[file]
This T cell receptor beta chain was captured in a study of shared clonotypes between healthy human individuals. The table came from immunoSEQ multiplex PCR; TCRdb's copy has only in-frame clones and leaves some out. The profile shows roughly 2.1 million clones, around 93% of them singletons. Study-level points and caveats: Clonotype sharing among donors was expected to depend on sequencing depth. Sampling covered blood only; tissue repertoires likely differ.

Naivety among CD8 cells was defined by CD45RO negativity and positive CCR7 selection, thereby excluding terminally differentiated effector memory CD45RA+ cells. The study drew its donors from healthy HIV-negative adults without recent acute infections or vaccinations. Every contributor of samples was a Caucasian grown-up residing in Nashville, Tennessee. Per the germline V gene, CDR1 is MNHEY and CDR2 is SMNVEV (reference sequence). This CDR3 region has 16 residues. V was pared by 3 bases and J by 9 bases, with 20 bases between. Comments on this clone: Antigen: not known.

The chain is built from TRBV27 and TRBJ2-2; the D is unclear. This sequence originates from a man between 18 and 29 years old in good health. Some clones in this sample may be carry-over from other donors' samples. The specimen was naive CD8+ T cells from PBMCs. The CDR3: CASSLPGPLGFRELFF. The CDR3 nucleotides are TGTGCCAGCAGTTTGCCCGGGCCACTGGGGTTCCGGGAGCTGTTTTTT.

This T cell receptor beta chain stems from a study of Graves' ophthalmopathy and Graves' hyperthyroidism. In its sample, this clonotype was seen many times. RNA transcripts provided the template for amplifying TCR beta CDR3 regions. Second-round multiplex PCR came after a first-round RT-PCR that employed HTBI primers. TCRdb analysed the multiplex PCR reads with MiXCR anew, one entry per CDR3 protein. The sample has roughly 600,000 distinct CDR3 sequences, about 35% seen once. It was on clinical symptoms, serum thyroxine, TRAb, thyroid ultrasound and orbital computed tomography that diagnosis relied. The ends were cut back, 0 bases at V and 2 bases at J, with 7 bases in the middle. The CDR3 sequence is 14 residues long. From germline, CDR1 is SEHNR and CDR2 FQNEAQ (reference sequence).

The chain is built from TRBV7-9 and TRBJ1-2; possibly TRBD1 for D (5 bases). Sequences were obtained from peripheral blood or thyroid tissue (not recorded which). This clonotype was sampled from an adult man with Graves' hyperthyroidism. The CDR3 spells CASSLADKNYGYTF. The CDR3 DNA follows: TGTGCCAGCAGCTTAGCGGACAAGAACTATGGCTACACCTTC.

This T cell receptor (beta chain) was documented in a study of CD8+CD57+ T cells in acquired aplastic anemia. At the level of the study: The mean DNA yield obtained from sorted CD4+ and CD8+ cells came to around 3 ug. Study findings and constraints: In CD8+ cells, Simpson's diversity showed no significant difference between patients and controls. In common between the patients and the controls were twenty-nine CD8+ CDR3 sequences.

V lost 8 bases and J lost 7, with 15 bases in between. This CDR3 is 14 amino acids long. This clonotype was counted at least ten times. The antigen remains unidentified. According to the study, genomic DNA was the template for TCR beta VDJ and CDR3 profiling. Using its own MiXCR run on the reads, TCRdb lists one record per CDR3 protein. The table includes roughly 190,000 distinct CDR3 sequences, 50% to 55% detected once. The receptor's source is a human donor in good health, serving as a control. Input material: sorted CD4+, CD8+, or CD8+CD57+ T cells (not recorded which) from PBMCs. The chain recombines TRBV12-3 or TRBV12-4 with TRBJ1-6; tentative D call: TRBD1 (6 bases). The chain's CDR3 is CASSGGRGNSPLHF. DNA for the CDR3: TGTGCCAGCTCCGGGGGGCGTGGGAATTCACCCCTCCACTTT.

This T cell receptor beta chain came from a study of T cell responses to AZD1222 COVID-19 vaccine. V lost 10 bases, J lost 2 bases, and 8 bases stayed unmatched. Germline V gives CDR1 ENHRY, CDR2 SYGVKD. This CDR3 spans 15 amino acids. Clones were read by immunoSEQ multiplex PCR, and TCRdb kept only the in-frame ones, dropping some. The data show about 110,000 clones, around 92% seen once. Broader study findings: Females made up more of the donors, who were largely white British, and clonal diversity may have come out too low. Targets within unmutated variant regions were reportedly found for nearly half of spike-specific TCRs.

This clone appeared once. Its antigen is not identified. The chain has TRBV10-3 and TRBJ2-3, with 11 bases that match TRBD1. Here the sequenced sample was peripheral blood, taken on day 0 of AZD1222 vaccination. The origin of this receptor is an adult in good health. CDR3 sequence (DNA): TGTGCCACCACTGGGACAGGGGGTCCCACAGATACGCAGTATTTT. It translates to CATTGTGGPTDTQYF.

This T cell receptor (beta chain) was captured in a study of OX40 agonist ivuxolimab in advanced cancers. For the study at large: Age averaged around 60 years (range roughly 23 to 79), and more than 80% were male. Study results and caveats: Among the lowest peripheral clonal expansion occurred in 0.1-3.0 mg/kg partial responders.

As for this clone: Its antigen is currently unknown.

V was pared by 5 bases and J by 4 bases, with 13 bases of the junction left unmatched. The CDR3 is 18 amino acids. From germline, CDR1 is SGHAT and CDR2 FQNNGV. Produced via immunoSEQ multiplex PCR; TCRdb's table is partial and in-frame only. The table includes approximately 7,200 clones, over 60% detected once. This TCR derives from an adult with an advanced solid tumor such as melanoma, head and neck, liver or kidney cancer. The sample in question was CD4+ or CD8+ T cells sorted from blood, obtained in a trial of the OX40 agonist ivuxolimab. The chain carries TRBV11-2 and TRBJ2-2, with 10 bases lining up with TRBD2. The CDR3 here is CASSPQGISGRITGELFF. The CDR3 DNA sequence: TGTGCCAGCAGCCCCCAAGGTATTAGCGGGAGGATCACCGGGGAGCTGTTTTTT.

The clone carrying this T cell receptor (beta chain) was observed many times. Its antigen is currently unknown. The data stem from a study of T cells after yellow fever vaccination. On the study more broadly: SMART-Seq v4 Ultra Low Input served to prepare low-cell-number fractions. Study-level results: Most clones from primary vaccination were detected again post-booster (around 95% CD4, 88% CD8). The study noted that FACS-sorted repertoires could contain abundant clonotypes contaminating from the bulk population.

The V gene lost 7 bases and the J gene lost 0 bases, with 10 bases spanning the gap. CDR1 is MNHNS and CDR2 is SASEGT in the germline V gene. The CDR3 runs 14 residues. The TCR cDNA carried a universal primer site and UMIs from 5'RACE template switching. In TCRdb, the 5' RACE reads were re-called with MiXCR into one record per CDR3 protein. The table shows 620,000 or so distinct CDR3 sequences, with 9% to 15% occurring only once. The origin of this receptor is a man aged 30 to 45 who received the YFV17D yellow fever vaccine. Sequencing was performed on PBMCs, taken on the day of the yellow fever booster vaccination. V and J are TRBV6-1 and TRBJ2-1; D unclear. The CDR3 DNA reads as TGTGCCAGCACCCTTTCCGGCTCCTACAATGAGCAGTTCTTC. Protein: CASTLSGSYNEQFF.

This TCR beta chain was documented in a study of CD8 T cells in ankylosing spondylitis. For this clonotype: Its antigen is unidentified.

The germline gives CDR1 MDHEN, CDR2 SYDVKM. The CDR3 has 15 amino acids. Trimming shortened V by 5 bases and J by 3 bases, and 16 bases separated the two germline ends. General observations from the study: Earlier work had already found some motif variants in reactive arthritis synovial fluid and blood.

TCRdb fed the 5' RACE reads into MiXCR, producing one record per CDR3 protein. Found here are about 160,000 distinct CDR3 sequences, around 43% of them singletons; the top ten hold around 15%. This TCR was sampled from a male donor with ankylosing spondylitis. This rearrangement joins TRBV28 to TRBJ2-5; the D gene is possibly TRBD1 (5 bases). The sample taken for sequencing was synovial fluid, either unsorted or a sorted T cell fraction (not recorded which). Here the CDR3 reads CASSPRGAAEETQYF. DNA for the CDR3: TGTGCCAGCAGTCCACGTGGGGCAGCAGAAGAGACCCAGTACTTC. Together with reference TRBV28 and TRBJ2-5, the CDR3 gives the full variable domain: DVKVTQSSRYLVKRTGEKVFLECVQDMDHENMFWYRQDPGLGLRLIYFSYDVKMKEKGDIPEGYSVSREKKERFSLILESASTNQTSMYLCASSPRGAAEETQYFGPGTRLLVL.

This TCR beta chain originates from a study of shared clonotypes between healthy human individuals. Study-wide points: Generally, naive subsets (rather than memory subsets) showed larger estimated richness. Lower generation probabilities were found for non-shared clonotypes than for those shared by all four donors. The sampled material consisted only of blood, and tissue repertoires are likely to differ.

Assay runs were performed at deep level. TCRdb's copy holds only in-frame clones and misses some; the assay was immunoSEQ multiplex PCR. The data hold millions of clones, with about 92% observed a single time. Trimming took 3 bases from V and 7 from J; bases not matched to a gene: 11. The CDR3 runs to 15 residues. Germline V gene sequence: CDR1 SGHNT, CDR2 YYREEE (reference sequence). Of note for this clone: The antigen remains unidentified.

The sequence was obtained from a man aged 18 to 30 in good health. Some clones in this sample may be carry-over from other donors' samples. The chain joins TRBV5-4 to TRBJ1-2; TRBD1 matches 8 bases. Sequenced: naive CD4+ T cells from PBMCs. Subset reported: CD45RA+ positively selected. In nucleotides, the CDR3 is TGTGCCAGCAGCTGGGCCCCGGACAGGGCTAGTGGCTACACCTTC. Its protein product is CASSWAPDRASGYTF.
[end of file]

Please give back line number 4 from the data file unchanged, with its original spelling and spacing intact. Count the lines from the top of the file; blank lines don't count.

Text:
This T cell receptor beta chain stems from a study of Graves' ophthalmopathy and Graves' hyperthyroidism. In its sample, this clonotype was seen many times. RNA transcripts provided the template for amplifying TCR beta CDR3 regions. Second-round multiplex PCR came after a first-round RT-PCR that employed HTBI primers. TCRdb analysed the multiplex PCR reads with MiXCR anew, one entry per CDR3 protein. The sample has roughly 600,000 distinct CDR3 sequences, about 35% seen once. It was on clinical symptoms, serum thyroxine, TRAb, thyroid ultrasound and orbital computed tomography that diagnosis relied. The ends were cut back, 0 bases at V and 2 bases at J, with 7 bases in the middle. The CDR3 sequence is 14 residues long. From germline, CDR1 is SEHNR and CDR2 FQNEAQ (reference sequence).